A private eye escapes his past to run a gas station in a small town, but his past catches up with him. Now he must return to the big city world of danger, corruption, double crosses and duplicitous dames.
Harry Morgan and his alcoholic sidekick, Eddie, are based on the island of Martinique and crew a boat available for hire. However, since the second world war is happening around them business is not what it could be and after a customer who owes them a large sum fails to pay they are forced against their better judgment to violate their preferred neutrality and to take a job for the resistance transporting a fugitive on the run from the Nazis to Martinique. Through all this runs the stormy relationship between Morgan and Marie "Slim" Browning, a resistance sympathizer and the sassy singer in the club where Morgan spends most of his days.Written by
Mark Thompson <firstname.lastname@example.org>
Ernest Hemingway's novel was set in Cuba and the Florida Keys in the 1930s and his Harry Morgan was a booze runner. Jules Furthman's early drafts retained this setting. The Office of Inter-American Affairs raised an objection to the filming of the novel because of its depiction of deep corruption and violence in Cuba. Part of the Roosevelt administration's "Good Neighbor Policy" was to encourage positive cooperation among the American nations to discourage the infiltration of Axis influence. The Inter-American Affairs office carefully monitored popular culture, especially motion pictures, and encouraged upbeat depictions of cooperation. Warners and Howard Hawks were not about to cancel the film outright. By most accounts, it was William Faulkner who saved the picture by suggesting a shift to the Vichy-controlled island of Martinique, which was not only out of the influence of the Inter-American office, it also afforded the opportunity to add Gestapo-influenced villainy. See more »
When Harry Morgan is sitting in the bar, the bottle on his table moves around and disappears between shots. See more »
Martinique, in the summer of 1940, shortly after the fall of France.
Forte de France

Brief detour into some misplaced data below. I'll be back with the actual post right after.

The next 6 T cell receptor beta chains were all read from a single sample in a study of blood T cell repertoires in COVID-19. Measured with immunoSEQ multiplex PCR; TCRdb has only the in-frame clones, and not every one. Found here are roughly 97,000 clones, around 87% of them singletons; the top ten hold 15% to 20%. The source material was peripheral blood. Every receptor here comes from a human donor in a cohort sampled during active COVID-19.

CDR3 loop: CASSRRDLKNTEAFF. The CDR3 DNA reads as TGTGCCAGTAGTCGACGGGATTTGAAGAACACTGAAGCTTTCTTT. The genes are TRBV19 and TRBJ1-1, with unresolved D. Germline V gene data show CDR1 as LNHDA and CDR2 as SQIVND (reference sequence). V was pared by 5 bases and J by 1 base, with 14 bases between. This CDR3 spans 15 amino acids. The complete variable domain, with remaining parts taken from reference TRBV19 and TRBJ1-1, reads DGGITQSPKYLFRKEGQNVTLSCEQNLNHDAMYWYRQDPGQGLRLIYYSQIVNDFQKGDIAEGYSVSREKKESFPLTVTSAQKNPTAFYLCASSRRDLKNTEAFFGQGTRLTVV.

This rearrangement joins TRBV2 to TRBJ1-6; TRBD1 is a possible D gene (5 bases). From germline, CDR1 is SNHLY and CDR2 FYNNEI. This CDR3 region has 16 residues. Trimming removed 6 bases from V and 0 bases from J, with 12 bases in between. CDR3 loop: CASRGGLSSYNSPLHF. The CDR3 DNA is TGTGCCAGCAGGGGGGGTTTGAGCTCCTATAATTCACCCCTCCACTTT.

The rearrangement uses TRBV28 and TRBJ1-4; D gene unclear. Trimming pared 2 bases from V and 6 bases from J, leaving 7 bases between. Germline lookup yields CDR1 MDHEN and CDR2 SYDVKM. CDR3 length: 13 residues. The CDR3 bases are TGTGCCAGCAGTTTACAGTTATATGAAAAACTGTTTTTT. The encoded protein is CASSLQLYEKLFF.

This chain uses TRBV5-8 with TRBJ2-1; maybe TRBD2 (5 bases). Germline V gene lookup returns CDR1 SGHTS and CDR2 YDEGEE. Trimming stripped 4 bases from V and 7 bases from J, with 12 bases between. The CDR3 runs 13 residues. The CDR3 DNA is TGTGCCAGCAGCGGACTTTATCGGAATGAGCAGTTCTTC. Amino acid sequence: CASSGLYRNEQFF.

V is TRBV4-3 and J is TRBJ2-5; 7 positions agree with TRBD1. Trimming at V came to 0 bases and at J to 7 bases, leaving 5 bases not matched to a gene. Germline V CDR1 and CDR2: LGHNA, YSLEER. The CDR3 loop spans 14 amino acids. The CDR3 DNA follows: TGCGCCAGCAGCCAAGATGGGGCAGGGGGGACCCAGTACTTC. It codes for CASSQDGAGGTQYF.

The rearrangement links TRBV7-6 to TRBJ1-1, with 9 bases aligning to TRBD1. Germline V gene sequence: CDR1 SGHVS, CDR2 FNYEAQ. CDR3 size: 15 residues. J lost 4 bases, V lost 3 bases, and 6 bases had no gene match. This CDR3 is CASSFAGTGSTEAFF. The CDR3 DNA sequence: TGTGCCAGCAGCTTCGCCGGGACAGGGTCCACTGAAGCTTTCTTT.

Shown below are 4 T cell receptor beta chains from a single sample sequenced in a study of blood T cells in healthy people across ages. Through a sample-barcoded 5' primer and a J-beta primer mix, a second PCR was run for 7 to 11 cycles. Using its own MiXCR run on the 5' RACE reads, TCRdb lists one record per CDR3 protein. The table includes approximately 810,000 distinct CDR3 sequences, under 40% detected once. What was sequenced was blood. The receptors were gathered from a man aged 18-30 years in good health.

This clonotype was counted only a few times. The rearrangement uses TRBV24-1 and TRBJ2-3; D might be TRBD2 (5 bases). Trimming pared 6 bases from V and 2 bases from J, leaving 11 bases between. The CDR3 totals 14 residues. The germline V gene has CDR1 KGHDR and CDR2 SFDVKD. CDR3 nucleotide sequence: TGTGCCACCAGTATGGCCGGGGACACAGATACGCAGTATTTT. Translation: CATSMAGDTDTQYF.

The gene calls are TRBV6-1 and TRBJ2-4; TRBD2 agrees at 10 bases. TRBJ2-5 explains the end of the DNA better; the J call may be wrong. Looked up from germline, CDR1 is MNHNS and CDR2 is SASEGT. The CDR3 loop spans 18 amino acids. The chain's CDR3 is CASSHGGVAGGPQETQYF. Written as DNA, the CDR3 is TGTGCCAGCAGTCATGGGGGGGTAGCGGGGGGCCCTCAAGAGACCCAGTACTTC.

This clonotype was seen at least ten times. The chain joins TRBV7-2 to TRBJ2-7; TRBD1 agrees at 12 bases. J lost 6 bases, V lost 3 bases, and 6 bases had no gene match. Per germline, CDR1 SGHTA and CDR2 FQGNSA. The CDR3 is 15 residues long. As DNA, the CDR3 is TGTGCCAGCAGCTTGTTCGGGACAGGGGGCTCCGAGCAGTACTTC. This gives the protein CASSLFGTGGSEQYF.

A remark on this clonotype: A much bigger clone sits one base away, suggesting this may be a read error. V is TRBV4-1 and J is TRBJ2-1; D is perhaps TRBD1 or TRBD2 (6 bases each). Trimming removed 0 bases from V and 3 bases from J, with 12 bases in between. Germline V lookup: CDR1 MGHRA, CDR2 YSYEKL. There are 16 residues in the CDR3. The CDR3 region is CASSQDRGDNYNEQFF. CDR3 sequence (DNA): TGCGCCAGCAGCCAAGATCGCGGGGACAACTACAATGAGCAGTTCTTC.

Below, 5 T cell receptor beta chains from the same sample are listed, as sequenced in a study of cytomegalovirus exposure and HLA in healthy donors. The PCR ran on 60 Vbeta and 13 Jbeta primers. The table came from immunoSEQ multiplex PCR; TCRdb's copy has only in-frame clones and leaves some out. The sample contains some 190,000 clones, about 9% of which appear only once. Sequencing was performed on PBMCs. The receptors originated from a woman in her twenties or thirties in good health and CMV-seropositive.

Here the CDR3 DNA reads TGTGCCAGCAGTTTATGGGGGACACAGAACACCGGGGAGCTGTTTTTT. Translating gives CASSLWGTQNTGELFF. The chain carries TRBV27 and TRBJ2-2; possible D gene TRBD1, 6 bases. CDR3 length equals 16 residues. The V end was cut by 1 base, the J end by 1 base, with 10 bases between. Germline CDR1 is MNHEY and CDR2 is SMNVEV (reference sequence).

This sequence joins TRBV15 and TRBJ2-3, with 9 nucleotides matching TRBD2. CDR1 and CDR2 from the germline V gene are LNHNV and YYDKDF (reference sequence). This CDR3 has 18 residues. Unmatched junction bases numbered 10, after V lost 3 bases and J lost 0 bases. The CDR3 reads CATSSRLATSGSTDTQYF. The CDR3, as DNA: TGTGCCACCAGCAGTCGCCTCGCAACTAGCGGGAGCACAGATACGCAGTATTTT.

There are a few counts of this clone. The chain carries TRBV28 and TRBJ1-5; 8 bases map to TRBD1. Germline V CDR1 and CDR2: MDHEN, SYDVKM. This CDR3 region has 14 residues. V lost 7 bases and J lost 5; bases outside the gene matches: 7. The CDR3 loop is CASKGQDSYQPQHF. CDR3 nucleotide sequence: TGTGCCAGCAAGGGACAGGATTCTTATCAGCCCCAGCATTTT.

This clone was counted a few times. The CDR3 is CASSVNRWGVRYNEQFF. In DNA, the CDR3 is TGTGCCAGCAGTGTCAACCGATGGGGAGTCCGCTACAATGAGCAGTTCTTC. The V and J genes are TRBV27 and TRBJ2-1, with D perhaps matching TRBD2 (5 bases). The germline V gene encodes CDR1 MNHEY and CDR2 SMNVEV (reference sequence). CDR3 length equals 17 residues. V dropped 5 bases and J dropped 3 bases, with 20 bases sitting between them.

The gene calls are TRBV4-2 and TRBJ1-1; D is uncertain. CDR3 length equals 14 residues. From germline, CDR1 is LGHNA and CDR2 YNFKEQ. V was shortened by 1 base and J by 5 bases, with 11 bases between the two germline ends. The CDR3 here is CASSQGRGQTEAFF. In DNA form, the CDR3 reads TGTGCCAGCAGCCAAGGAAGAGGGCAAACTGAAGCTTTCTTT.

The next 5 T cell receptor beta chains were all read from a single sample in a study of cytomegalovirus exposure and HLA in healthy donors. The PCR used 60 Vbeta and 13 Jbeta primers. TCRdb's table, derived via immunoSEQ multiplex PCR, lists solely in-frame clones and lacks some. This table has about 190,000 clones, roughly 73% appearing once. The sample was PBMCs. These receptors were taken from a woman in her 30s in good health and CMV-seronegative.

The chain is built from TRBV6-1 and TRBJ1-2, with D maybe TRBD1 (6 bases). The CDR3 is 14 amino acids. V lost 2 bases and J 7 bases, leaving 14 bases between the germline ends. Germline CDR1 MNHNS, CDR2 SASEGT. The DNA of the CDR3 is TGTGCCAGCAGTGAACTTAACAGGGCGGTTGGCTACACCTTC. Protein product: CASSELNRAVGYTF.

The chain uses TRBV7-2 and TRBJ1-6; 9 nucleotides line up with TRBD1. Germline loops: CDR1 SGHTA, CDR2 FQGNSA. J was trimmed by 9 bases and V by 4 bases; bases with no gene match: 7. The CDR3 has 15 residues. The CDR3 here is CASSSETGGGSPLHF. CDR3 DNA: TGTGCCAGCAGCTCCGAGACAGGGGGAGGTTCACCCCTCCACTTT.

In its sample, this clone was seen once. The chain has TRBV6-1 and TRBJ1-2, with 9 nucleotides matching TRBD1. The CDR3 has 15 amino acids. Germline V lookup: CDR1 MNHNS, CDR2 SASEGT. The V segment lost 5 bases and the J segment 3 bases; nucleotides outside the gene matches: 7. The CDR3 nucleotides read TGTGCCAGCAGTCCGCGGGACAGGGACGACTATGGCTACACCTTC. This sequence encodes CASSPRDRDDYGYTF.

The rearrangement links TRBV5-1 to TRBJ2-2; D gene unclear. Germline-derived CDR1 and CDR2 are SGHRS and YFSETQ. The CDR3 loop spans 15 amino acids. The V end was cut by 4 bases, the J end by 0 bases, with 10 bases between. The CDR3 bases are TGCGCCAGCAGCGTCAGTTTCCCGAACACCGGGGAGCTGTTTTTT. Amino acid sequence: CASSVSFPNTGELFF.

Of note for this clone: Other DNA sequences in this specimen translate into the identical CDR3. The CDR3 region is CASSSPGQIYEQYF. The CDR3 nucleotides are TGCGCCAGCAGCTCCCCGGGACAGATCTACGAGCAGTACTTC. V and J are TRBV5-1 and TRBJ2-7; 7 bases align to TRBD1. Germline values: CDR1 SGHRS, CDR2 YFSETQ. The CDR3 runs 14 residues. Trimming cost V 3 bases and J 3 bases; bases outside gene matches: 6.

Officer at port:
Good Morning, Captain Morgan. What can I do for you today?
Same thing as yesterday.
Officer at port:
You and your client wish to make a temporary exit from the port?
*That* is right.
Officer at port:
Ha - Harry Morgan.
[...] See more »
This film has nothing to do with the Ernest Hemingway's book, which is not one of his best novels. Howard Hawks took a big gamble in trying to have the great Hemingway write the screen treatment, but Papa didn't comply with the request. Instead, Mr. Hawks hired two other writers to work on the scenario for this movie, William Faulkner and Jules Furthman, not too shabby a combination! Mr. Hawks had an enormous talent for giving the American public films that were entertaining, as well as well crafted. Mr. Hawks is responsible for discovering Lauren Bacall, a young model from New York with no experience in the cinema. Well, Mr. Hawk's instinct paid handsomely as Lauren Bacall went to have a fabulous career of her own.
This film is interesting as well, for it marked the beginning of the romance between Mr. Bogart and Ms. Bacall. Their love is there in front of the viewers to see. This movie shows us a Bogey with a heart. He was an actor that excelled in this type of picture and under Mr. Hawks's direction, his Capt. Morgan makes a remarkable impression.
The story has all the right ingredients to keep us interested in what is going on with all these characters in Martinique. World War II makes a detour and comes to the island.
The cast for this movie is first rate. Humphrey Bogart is a tough Capt. Morgan who falls head over heels for young and lovely "Slim" Browning, a mysterious young woman who loves adventure. Ms. Bacall has a way to sing a song that makes it unique because of her sense of style. Both these stars smolder the screen in their love scenes.
Walter Brennan plays Eddie, the drunken sailor that helps Morgan take tourists on fishing junkets. Marcel Dalio, is Frenchy, the owner of the local hotel; he is the one responsible for putting Morgan in touch with the partisans operating in the island. Dolores Moran and Walter Szurovy are the De Bursac, who are smuggled into the island by Morgan, at his own risk; they are sought by the local branch of the Gestapo.
Hoagy Carmichael, the great musician puts an appearance as Cricket, a pianist that entertains at the hotel lounge. The three musical numbers are done flawlessly. Mr. Carmichael's rendition of "Hong Kong blues" stays in one's mind forever. Also we hear two other of his songs, "Am I blue?", and a sultry rendition by Lauren Bacall of his hit, "How little we know". Hearing sung by Bacall makes any other interpretation superfluous.
This is a film to see to enjoy great acting under the magnificent direction of Howard Hawks.
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